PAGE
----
In the course of walking the reader through the five steps, Kim and Mauborgne fill the book with examples and tools to help the blue ocean team – assembled in Step 1 – think outside traditional, competitive business strategy. One of these tools is the Buyer Utility Map, which aids in seeing a product from an outsider perspective. Another is the Six Paths, which encourages the team to look at their product from different perspectives such as across alternative industries or across complementary products, as a way to discover new opportunities. A third is the Eliminate-Reduce-Raise-Create Grid which helps to parse out how an organization might transform a product to provide both innovation and cost savings, opening up the proverbial blue ocean market. These tools are just a few examples of the templates, grids and diagrams that Kim and Mauborgne write about to inspire creative thinking about products and markets.

That said, the book does have some weaknesses. First, the authors state that any size organization can execute a blue ocean shift; however, the five steps are heavily focused on implementation in a large organization. Second, the endnotes don’t extend beyond the first section, and the majority of bibliography cites the authors’ previous work. This sparse scholarship appears to indicate that few beyond the authors have studied the strategy in any systematic way in the twelve years since Blue Ocean Strategy was published. Third, while the authors provide real life examples of organizations that have executed the strategy with success, the five steps are generally presented in an idealized way where all the team members play nice together, they have all the support and resources they need, and they have decided the success of the company and of the blue ocean strategy is their highest good.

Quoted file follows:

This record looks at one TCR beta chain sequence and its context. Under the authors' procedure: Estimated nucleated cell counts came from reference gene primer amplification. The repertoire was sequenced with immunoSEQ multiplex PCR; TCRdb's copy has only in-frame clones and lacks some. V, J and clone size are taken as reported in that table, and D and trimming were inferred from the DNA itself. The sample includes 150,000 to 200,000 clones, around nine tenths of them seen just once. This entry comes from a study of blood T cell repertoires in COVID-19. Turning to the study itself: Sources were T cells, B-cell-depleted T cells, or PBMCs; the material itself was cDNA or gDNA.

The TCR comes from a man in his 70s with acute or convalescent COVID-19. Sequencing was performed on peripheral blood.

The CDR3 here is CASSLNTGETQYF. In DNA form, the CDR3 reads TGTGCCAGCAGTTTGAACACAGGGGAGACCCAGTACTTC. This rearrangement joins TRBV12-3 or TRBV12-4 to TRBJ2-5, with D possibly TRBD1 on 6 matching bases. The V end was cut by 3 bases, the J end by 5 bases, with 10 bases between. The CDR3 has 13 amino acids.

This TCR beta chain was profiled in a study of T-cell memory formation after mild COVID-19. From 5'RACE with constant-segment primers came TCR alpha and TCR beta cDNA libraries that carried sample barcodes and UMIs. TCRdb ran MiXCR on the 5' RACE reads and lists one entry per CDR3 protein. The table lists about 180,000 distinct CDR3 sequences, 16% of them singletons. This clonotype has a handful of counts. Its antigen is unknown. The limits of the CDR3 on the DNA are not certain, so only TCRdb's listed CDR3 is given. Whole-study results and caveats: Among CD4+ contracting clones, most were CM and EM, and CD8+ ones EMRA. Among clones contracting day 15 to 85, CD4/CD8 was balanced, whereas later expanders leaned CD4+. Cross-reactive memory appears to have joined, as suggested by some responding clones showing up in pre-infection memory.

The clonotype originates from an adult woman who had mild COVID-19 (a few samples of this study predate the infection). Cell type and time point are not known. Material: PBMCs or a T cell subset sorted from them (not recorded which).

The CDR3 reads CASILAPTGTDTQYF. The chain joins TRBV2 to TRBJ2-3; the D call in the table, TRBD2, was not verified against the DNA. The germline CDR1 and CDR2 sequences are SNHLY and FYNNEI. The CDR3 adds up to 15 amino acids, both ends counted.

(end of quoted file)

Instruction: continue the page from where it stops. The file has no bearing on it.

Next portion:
In sum, the book’s value lies in challenging readers to think differently about their products, their strategy, and their markets while providing a clear process and a number of resources to encourage that thinking.

Blue Ocean Shift is also available on Notable Business Books Kindles and as an OverDrive audiobook.

Book Review: Summer Reading

April 30th, 2018

Daniel Gross, Executive Editor of strategy+business, advocates looking beyond the quick, hot media on telephones to the slow content in books. In his article “Best Business Books 2017,” he says: “We value the longest forms of content because of books’ ability to take us deep – deep inside narratives and stories, deep inside carefully constructed paradigms and schemas, deep inside brilliantly constructed arguments backed by meticulously complied evidence… We respect and value the labor of gifted writers.”

Here is what authors and thought leaders are reading now:

James SurowieckiBusiness columnist at the New Yorker James Surowiecki recommends Machine, Platform, Crowd, a guidebook to the new world of innovation, “focusing concretely on how organizations can best leverage the new tools the digital age offers… not just innovations that bring new products and services to market, but also innovations in the way we make decisions and solve problems, in the way we collaborate and in the way we organize work.” Also available as an eBook on OverDrive.